Gamasutra: The Art & Business of Making Gamesspacer
View All     RSS
July 28, 2014
arrowPress Releases
July 28, 2014
PR Newswire
View All
View All     Submit Event





If you enjoy reading this site, you might also want to check out these UBM Tech sites:


 
Manifesto About Franchises
by Daniel Macedo on 07/29/13 11:16:00 am

The following blog post, unless otherwise noted, was written by a member of Gamasutra’s community.
The thoughts and opinions expressed are those of the writer and not Gamasutra or its parent company.

 

To have videogames as a hobby is very expensive. Not only due to the entry level equipment, but for games’ price tags as well. So, it`s natural we will try to spend our money the best way we can. This is the core idea explored by franchises.


Franchises are games directly linked to one another by name. For instance: Super Mario Bros. and Mario Kart are part of the same franchise. Even if not the same genre you have both name and characters that link both games. That is a very broad definition, and it’s not a consensus. Still, I’ll work with this definition unless I otherwise.


The importance of games sharing names is very easy to grasp. Videogames, being so expensive to consume, warrant special research about the quality of what we are buying. And we know, at least implicitly, that games must be played to really pass judgement on the quality of the product. Simply looking at the genre is not good enough. There are good and bad games in every single genre. Looking at past work from the team is not really conclusive, because people get better at their jobs, and this specific game may be rushed out and not properly polished. Reviews are, in the best circumstances , slightly biased by the writer, since no one can ignore their deepest preferences and tastes, and when they don`t expose those tastes it’s even worse for people that is reading. Conclusion: Picking up games is not easy.


But let’s talk about the franchise installment. If you did not play a previous installment of that franchise you can buy it for cheap and see what that franchise is all about. If you have already played then you already have your own opinion.  How well informed you will be depends on how that particular franchise iteration works. You can’t learn much about Command and Conquer Renegade playing only Command and Conquer. Media in general is important to gauge how close those games are in their design philosophy, and knowing that one is a RTS and another is a FPS helps a lot to control expectations.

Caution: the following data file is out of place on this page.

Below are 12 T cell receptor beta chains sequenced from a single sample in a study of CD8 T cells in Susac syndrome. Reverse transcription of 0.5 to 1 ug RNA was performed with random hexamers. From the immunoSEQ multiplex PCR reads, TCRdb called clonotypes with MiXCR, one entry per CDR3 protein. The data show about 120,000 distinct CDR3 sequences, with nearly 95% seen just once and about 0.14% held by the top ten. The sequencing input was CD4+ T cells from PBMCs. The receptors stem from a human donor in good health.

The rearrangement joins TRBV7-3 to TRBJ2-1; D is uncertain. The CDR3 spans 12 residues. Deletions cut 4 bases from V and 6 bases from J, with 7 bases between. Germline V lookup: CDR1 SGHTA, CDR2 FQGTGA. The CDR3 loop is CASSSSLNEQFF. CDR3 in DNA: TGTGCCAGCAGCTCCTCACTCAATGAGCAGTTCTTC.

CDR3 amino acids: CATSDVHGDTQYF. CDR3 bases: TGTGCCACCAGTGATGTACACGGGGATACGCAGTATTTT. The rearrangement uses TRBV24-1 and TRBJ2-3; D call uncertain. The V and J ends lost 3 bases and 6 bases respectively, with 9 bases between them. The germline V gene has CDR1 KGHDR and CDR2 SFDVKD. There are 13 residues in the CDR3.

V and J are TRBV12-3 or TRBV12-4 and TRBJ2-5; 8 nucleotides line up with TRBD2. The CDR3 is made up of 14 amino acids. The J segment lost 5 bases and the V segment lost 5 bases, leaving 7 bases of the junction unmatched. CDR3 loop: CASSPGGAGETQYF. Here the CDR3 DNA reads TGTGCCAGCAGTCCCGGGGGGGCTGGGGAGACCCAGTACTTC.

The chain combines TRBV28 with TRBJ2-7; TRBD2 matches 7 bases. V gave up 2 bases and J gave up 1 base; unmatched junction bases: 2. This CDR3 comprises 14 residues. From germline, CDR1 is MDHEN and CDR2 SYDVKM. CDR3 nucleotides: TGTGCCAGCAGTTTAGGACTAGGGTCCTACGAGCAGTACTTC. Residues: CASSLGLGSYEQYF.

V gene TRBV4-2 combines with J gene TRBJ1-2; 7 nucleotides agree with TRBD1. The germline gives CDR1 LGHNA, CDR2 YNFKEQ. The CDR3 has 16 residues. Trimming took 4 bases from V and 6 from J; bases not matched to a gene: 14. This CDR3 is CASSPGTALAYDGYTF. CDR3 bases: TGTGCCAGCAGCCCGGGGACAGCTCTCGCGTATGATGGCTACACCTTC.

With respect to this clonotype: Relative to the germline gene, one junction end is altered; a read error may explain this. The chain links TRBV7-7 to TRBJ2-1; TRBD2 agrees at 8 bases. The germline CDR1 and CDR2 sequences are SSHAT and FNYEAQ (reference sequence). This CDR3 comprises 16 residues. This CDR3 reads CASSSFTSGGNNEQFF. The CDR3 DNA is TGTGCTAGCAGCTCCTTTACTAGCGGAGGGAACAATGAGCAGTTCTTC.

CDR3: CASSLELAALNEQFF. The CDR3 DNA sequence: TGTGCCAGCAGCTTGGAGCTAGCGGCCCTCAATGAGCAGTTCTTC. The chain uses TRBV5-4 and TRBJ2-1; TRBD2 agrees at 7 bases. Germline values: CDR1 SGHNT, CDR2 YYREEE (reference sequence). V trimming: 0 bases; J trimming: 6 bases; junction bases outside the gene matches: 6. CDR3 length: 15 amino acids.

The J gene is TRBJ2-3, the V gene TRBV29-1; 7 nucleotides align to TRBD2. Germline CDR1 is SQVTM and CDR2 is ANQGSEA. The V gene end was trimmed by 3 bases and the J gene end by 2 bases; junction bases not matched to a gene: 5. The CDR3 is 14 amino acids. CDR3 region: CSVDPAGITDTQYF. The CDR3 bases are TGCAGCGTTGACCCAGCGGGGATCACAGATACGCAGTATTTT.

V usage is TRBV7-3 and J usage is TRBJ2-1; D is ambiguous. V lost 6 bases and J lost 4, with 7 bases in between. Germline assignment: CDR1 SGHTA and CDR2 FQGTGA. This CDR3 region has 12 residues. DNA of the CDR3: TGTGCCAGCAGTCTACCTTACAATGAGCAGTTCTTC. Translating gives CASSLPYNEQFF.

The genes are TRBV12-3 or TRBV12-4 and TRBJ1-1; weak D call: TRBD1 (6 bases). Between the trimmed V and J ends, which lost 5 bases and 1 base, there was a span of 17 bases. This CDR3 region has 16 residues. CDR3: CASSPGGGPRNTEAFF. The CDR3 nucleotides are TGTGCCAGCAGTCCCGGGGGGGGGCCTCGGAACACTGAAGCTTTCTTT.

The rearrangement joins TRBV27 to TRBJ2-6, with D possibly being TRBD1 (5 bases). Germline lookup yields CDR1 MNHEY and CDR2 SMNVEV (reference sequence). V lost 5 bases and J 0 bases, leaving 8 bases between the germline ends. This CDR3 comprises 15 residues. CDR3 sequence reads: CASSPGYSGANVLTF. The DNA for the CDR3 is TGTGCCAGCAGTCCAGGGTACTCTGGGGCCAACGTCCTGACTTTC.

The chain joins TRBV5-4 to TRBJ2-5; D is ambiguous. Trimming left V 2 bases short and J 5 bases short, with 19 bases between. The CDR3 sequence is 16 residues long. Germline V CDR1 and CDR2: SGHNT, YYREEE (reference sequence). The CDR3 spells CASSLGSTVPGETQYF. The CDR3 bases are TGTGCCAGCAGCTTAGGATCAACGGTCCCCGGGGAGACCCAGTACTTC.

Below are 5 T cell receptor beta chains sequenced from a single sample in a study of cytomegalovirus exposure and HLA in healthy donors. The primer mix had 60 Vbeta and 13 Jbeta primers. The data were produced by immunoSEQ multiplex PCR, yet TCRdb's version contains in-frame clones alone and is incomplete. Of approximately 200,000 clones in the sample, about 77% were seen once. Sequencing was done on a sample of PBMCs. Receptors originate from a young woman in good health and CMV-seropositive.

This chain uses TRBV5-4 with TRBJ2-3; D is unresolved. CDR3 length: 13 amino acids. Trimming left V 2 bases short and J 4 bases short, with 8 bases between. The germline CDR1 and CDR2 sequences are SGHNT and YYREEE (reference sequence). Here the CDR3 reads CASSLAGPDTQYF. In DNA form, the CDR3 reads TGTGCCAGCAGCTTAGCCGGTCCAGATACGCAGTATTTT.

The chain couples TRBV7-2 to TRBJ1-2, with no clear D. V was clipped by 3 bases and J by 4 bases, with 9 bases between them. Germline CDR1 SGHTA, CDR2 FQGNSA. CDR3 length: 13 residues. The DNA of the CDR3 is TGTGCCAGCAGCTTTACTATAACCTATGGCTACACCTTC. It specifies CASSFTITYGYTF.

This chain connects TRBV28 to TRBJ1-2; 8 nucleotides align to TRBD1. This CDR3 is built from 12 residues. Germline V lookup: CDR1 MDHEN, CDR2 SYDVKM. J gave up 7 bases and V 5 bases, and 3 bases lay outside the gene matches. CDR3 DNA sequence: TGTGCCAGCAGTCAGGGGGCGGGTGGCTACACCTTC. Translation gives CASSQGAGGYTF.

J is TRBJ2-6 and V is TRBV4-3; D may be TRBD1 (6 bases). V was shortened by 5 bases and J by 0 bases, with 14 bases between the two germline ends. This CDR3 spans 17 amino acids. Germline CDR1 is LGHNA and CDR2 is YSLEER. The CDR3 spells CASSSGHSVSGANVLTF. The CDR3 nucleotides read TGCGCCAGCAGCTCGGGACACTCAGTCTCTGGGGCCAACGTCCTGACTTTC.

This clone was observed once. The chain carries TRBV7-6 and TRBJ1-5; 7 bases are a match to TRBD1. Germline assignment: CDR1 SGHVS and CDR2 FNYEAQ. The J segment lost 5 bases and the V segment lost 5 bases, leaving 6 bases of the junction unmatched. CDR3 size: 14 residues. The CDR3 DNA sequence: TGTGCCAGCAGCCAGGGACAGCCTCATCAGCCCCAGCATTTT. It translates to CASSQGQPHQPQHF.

Those covers are so similar, and the games so different.

 

But if the games are iterations of the same genre, base set of mechanics and share plot links, then it’s even easier to grasp if you are going to like a game playing a previous installment. It’s very easy to see how positive that is, for the great number of people that have one or more franchises that can properly deliver a game crafted to their tastes. But there are times when you just want something different from what is around. Self-contained ideas that, even if not extensively explored, properly executed with no second intentions, or installments, if you allow me this pun, on the designer’s mind.


After all this, there is only one conclusion:: Franchises become a symbol of all investment companies already did, that would be wasted if you do not explore how many people already know the product, the millions or billions of dollars spent on marketing to increase the awareness of past games on that franchise, convert the past games in marketing material.